AWS Cloud Enterprise Strategy Blog

Today’s CIO—Orchestrator in Chief Part 2

“Great things are done by a series of small things brought together”
Vincent Van Gogh

In my previous blog I outlined the role of the CIO in driving organisational change, and the first steps to be taken to build the case for change and a supporting coalition. In this post, I will dive into how to mobilise action around this shared vision, and then ideas on how to embed the changes permanently in your culture.

 Mobilising the Organization

  1. Define the first steps. Just start as my colleague states. Just as every journey starts with a single step, so does every realised vision. Linear plans to move an organisation to a future state do not work. Cultural change is emergent, with many changes having other, unexpected changes. Such plans are also very disempowering. The plan creators spend time defending the plan, and those outside of the team spend time pointing out the obvious flaws. It leads to disengagement and cynicism. Two patterns strike me when I look back on transformations I have been involved in: (i) at least half of the executed plan to create the change could not have been predicted at the start of the journey, and (ii) the transformation consisted of many, many small steps driven by many individuals. It is so easy to slip into the desire to make “the BIG CHANGE”, leading to multi-year behemoths which project a comforting but artificial and destructive level of certainty. It also encourages slavish devotion to the plan rather than the outcomes desired.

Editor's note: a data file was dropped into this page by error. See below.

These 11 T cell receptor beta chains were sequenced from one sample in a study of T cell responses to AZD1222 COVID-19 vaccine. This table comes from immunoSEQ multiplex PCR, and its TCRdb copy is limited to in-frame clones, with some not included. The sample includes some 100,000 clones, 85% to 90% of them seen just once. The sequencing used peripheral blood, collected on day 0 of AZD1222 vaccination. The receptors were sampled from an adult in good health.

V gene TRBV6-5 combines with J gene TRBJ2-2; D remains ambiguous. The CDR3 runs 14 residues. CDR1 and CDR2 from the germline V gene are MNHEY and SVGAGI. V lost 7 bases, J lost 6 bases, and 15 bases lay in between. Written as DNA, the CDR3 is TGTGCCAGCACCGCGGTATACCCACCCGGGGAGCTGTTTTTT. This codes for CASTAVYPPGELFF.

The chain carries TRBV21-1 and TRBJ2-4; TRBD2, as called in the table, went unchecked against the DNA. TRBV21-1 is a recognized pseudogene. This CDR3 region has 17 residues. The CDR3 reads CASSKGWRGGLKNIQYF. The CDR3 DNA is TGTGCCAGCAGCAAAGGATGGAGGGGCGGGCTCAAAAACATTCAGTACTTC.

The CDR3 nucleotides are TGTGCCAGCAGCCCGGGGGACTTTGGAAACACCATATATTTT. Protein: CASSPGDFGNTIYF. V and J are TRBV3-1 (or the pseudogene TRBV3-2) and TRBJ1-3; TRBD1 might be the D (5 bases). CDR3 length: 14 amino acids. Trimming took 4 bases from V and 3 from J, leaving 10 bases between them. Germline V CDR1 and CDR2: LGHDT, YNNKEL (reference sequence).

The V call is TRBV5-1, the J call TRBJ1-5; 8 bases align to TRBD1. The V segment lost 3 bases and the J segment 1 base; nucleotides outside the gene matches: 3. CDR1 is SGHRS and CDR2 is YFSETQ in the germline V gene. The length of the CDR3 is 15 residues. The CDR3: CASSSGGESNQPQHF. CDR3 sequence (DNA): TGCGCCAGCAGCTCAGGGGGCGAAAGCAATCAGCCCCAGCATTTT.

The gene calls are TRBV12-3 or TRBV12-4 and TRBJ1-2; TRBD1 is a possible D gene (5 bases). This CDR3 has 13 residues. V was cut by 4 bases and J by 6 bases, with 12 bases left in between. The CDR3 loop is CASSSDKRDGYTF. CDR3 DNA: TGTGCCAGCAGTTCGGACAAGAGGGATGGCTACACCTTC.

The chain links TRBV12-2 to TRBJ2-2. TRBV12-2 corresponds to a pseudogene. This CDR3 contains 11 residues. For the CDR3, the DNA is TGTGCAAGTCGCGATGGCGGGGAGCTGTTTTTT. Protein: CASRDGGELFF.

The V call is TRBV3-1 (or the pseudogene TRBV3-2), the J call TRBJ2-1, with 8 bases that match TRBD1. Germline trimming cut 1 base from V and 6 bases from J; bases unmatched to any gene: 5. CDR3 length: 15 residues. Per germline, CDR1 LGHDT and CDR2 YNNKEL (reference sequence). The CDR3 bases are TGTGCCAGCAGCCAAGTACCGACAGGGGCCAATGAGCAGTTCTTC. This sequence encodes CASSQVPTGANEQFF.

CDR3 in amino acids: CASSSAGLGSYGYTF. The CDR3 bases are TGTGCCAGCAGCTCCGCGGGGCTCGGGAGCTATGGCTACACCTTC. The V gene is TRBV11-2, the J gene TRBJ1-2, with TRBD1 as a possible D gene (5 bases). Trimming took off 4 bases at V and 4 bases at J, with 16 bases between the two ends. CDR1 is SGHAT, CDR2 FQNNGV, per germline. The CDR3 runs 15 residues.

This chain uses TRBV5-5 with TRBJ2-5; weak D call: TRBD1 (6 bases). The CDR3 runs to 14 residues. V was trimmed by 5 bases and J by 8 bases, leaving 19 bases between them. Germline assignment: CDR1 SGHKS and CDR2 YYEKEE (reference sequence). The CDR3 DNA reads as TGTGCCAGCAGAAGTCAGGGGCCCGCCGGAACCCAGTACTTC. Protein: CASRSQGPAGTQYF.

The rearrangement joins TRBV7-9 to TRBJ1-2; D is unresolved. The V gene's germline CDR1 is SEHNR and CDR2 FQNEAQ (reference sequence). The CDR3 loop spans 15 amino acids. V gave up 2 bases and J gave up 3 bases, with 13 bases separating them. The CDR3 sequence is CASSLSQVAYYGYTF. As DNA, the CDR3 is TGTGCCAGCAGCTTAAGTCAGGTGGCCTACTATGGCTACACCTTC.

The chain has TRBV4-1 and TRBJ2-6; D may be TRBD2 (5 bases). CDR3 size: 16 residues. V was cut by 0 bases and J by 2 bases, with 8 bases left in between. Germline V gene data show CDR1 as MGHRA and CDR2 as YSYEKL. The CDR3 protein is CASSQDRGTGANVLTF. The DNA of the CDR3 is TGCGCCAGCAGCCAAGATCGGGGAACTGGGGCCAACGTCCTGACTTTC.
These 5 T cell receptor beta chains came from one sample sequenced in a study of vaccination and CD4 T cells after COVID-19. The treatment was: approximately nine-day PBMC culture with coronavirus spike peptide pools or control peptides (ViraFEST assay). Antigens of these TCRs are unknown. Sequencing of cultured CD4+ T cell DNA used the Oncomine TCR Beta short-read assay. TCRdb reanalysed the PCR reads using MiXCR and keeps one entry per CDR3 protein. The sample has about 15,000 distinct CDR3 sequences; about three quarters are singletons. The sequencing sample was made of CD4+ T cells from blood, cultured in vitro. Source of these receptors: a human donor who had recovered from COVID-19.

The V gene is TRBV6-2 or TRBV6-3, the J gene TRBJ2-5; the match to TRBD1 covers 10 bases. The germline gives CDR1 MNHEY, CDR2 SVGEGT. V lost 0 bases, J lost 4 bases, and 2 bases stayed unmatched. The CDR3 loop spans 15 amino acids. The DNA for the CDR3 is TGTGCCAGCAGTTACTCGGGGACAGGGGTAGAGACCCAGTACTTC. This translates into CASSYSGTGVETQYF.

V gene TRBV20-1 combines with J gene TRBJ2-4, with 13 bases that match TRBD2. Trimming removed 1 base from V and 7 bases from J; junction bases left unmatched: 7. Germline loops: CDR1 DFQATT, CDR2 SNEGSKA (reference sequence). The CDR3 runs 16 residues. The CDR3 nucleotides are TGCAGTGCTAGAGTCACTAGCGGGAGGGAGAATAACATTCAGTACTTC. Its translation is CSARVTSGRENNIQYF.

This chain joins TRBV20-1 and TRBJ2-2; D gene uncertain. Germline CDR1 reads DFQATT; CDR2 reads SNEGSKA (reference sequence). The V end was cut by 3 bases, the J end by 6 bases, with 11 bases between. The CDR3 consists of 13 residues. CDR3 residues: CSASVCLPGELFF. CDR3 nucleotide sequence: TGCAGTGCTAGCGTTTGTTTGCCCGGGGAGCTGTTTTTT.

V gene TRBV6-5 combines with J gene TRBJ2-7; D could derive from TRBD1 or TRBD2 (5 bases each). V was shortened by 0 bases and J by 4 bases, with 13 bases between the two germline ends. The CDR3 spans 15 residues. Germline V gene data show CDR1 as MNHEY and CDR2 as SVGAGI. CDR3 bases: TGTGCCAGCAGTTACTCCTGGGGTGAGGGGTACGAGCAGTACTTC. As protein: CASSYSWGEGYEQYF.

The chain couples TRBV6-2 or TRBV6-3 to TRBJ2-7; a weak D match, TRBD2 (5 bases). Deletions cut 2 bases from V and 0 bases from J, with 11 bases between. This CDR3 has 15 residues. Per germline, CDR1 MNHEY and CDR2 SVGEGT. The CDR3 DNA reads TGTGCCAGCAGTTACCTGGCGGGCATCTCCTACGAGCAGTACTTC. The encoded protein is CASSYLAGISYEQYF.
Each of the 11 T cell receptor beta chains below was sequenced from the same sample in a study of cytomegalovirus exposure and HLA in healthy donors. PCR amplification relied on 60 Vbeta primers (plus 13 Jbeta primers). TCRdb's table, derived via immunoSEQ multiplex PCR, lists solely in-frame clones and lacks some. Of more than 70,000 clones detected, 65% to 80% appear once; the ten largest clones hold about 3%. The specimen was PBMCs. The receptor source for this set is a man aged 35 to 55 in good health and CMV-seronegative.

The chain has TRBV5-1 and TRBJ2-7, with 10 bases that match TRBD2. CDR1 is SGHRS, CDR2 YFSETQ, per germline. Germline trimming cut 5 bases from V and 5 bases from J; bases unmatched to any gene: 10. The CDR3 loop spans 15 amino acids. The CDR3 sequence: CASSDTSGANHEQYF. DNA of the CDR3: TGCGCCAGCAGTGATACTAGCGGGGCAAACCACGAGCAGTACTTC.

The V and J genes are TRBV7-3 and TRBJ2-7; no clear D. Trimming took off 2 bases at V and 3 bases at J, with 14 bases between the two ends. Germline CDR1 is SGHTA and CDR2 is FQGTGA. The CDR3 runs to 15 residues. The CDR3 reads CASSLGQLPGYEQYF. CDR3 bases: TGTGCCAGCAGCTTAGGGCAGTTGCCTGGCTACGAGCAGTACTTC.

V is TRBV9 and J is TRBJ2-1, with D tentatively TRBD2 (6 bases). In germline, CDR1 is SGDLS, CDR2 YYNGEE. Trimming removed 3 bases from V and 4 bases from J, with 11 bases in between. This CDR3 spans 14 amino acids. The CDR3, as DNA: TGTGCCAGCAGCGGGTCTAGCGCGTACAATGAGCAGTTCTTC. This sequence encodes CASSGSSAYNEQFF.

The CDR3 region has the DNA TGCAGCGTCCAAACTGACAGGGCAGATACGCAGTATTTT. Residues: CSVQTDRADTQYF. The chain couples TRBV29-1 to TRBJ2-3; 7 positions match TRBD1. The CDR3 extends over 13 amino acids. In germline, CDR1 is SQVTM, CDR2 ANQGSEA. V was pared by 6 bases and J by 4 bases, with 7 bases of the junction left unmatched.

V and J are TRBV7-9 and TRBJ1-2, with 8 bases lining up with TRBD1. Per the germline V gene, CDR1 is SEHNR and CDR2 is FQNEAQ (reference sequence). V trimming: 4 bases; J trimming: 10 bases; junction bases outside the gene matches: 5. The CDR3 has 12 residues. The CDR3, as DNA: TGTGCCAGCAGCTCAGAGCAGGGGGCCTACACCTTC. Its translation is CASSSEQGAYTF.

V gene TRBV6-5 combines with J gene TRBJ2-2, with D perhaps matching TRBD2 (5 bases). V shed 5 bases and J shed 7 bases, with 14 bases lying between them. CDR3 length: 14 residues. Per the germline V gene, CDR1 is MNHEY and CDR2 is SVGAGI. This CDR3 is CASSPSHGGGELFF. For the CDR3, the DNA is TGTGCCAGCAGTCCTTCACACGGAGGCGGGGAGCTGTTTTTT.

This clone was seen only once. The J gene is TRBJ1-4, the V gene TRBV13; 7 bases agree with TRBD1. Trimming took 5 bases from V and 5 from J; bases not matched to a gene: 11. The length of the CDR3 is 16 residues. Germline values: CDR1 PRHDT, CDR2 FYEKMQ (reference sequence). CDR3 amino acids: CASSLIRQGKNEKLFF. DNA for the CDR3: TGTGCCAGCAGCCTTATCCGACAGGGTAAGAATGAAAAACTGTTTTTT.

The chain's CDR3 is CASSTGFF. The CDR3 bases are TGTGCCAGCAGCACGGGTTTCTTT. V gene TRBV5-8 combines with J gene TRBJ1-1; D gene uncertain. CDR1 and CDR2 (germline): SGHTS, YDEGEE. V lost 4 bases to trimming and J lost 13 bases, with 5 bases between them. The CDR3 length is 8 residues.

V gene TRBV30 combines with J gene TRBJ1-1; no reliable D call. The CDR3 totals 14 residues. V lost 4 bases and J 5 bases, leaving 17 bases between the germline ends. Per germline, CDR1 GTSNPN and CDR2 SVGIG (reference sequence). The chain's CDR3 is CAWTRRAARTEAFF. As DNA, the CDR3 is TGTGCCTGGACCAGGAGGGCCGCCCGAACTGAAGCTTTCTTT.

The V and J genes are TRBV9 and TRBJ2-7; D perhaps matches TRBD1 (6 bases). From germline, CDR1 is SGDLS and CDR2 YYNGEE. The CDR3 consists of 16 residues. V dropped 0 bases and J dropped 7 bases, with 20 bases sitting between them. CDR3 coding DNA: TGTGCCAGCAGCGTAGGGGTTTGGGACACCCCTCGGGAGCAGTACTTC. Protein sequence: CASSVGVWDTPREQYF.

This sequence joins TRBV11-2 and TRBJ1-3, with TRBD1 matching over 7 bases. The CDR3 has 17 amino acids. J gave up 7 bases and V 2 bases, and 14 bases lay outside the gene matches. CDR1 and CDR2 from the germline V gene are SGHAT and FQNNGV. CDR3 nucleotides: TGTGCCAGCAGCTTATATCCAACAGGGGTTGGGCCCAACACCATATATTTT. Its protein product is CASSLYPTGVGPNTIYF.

One step I would recommend, if you don’t already have it, is dedicating some change management support to the effort. In some businesses this might be a transformation office, in others it could include one or more specialists experienced in driving organisational change. They cannot become a useful dumping ground for managing the change. Rather, they help the executives, champions, and advocates continually assess the next set of steps to make. Skilled individuals will be forthright in their views and will use tools such as appreciative enquiry and other systemic change tools to iteratively understand the impact of changes. From this they can help you understand points of intervention to accelerate changes.